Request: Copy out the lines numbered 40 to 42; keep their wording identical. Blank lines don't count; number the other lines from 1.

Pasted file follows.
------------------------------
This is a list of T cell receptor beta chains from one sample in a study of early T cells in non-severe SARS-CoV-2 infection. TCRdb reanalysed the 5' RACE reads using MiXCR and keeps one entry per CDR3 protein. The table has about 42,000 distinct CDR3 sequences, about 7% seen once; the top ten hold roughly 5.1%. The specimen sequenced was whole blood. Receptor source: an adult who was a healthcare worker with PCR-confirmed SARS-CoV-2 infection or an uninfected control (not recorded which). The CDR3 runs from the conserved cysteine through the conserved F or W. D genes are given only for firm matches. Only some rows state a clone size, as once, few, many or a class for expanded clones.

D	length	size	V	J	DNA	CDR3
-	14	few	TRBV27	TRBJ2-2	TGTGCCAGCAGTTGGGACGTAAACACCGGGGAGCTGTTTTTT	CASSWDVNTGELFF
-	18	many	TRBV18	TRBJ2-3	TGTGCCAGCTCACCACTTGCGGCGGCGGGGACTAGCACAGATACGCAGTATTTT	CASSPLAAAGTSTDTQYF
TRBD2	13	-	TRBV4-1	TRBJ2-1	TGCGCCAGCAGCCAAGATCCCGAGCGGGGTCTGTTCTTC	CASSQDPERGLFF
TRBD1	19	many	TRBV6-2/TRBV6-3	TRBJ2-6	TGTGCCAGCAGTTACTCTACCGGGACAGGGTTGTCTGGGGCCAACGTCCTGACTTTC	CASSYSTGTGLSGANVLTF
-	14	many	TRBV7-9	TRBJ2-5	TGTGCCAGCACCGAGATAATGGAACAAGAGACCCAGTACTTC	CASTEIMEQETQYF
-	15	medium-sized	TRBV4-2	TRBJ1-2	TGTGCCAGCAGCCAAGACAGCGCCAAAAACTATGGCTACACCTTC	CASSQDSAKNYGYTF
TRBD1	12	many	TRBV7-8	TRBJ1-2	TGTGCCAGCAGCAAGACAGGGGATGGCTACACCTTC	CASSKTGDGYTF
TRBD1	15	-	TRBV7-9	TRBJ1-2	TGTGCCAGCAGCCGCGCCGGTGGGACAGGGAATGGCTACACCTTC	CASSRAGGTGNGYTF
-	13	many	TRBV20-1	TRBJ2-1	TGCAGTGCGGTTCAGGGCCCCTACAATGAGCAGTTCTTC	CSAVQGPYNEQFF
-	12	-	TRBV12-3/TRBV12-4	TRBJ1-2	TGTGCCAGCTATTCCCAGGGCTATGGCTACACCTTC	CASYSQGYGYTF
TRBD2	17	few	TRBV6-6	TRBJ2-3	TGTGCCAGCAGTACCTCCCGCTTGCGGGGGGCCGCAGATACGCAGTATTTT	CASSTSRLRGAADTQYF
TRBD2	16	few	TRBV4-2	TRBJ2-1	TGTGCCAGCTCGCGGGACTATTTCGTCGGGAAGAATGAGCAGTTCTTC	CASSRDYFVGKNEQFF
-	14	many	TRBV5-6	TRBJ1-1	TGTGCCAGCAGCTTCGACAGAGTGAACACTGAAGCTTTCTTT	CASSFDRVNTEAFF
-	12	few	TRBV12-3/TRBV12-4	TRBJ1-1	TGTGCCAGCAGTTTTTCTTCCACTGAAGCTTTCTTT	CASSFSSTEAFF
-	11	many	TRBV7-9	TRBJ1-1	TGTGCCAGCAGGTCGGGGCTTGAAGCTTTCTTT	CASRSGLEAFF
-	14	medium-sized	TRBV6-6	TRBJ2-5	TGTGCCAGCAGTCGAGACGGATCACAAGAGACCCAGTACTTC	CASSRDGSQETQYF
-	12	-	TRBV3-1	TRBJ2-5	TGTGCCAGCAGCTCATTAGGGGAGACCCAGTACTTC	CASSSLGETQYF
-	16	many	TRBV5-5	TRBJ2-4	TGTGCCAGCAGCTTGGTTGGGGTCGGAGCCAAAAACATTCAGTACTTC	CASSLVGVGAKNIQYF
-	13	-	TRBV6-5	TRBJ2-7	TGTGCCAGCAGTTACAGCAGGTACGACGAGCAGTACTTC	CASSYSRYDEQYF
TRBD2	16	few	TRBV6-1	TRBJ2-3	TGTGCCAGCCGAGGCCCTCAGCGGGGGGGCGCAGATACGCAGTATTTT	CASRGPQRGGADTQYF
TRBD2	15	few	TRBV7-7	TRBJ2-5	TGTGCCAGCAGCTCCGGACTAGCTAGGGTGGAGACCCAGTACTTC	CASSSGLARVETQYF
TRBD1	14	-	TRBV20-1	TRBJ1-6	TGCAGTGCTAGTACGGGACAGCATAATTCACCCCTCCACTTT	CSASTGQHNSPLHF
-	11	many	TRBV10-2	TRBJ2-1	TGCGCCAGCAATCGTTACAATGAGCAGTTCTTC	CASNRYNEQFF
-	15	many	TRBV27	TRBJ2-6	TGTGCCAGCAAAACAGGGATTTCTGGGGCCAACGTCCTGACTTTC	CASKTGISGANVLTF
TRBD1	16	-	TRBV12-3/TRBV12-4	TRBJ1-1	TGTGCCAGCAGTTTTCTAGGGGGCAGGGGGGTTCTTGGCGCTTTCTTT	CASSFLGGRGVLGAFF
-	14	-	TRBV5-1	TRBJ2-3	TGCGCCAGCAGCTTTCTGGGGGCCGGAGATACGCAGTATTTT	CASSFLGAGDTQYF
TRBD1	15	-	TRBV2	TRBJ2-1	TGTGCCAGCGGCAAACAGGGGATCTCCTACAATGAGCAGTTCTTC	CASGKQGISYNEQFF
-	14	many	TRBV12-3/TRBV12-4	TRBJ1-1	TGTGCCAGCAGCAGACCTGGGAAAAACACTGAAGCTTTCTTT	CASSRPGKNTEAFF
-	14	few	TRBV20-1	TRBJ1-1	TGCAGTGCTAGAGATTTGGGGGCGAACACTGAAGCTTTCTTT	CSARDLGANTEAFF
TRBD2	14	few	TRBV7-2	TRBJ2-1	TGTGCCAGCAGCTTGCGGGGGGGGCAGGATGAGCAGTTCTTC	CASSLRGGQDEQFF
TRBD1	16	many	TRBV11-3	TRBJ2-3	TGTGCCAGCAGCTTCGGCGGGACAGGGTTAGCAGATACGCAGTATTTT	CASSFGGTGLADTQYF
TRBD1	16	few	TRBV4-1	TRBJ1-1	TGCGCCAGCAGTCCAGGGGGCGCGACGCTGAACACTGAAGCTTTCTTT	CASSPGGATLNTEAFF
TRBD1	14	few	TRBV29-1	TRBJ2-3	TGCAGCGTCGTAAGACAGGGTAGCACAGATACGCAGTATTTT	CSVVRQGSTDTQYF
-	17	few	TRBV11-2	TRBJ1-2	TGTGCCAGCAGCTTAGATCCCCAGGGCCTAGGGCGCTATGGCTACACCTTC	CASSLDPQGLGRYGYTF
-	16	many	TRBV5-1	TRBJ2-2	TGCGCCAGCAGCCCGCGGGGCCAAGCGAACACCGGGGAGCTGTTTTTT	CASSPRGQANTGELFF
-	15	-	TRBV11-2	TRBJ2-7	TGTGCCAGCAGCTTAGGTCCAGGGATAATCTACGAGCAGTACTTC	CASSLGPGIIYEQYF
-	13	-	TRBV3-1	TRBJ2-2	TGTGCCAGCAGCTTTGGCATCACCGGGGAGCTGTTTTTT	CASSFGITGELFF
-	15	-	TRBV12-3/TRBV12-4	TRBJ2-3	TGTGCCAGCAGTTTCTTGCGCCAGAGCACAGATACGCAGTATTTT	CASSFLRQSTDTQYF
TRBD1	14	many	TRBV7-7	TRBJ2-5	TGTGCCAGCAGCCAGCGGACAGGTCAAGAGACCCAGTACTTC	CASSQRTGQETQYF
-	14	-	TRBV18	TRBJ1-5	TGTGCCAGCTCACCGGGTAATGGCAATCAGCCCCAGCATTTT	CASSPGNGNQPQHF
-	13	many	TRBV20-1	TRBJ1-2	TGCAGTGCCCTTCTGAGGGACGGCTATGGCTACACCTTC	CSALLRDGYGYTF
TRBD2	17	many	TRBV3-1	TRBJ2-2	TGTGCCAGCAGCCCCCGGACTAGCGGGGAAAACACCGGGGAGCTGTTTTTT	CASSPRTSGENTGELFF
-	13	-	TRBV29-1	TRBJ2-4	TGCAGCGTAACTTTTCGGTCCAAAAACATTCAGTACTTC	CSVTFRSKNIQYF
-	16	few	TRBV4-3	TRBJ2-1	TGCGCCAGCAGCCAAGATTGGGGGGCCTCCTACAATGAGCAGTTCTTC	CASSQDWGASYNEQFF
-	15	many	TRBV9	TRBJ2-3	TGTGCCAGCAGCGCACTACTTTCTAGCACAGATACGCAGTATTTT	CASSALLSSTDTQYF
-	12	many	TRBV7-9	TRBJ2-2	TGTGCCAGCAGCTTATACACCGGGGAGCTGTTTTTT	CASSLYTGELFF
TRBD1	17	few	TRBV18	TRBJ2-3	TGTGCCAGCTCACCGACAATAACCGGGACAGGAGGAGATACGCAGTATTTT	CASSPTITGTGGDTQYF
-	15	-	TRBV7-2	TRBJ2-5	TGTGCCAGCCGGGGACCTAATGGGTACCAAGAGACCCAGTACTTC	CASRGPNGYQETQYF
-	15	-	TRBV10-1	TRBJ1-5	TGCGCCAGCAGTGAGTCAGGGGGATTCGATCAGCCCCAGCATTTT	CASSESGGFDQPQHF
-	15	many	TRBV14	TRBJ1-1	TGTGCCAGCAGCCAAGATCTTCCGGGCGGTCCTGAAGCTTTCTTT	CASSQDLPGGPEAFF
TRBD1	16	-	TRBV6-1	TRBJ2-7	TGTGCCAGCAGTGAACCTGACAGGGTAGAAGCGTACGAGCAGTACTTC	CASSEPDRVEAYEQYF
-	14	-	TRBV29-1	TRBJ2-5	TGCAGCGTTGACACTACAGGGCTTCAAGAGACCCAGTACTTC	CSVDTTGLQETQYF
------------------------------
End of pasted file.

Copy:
-	15	-	TRBV12-3/TRBV12-4	TRBJ2-3	TGTGCCAGCAGTTTCTTGCGCCAGAGCACAGATACGCAGTATTTT	CASSFLRQSTDTQYF
TRBD1	14	many	TRBV7-7	TRBJ2-5	TGTGCCAGCAGCCAGCGGACAGGTCAAGAGACCCAGTACTTC	CASSQRTGQETQYF
-	14	-	TRBV18	TRBJ1-5	TGTGCCAGCTCACCGGGTAATGGCAATCAGCCCCAGCATTTT	CASSPGNGNQPQHF